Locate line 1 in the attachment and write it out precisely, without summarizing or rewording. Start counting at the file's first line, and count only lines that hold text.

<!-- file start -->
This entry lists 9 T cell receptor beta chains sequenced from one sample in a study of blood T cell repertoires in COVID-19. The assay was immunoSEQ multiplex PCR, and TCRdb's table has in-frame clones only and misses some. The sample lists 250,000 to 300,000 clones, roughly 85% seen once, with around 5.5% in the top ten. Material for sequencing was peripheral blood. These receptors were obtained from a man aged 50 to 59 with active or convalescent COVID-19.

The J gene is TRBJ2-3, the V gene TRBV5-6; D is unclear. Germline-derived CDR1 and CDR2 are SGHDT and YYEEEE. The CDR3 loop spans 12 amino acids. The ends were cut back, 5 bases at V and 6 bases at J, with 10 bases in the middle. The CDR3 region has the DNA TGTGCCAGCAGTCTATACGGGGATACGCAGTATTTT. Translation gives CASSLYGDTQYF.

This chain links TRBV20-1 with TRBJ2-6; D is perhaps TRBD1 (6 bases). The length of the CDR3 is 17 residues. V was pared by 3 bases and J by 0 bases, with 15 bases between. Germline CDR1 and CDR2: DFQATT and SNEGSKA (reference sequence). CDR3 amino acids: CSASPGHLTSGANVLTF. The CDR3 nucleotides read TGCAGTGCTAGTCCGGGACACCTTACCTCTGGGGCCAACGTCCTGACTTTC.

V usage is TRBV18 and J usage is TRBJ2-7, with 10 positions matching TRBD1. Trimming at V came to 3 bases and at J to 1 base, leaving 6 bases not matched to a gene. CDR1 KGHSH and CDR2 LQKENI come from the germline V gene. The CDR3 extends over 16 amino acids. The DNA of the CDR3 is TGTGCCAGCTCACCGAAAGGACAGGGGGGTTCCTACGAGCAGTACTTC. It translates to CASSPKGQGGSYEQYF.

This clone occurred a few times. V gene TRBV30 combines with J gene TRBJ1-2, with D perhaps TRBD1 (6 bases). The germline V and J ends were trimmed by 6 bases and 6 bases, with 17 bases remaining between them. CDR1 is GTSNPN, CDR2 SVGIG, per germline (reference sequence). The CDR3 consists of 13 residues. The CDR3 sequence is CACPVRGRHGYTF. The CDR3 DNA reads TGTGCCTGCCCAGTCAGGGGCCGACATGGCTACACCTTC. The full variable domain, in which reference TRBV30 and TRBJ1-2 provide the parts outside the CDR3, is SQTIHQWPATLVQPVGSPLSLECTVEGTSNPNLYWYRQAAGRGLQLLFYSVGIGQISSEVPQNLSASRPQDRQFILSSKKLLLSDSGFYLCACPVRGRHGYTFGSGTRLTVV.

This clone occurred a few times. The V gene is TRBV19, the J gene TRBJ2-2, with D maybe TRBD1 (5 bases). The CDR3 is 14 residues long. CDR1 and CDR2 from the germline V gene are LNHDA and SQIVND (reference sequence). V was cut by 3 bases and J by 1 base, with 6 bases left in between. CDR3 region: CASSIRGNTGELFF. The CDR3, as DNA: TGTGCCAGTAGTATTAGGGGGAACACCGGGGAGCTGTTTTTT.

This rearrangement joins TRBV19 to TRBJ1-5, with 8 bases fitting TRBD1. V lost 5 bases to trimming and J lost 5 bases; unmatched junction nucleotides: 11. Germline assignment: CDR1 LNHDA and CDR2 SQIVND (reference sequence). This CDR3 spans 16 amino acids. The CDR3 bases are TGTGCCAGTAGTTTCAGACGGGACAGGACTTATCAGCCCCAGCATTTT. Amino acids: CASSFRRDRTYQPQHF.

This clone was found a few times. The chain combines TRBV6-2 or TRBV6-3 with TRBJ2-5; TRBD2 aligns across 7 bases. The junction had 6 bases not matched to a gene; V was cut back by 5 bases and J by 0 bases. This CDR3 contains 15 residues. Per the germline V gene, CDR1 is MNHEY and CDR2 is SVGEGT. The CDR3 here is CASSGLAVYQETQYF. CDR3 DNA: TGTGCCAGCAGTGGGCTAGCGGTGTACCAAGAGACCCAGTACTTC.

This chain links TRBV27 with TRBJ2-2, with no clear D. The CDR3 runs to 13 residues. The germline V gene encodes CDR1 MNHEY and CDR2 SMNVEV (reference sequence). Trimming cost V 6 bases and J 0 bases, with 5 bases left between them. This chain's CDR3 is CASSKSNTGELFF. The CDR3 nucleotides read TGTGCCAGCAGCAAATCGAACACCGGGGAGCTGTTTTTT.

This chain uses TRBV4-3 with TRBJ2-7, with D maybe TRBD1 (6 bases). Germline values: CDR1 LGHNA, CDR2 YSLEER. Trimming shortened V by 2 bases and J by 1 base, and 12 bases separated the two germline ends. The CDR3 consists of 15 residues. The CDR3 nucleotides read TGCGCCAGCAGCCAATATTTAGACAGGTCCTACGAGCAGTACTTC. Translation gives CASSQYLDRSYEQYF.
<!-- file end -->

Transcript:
This entry lists 9 T cell receptor beta chains sequenced from one sample in a study of blood T cell repertoires in COVID-19. The assay was immunoSEQ multiplex PCR, and TCRdb's table has in-frame clones only and misses some. The sample lists 250,000 to 300,000 clones, roughly 85% seen once, with around 5.5% in the top ten. Material for sequencing was peripheral blood. These receptors were obtained from a man aged 50 to 59 with active or convalescent COVID-19.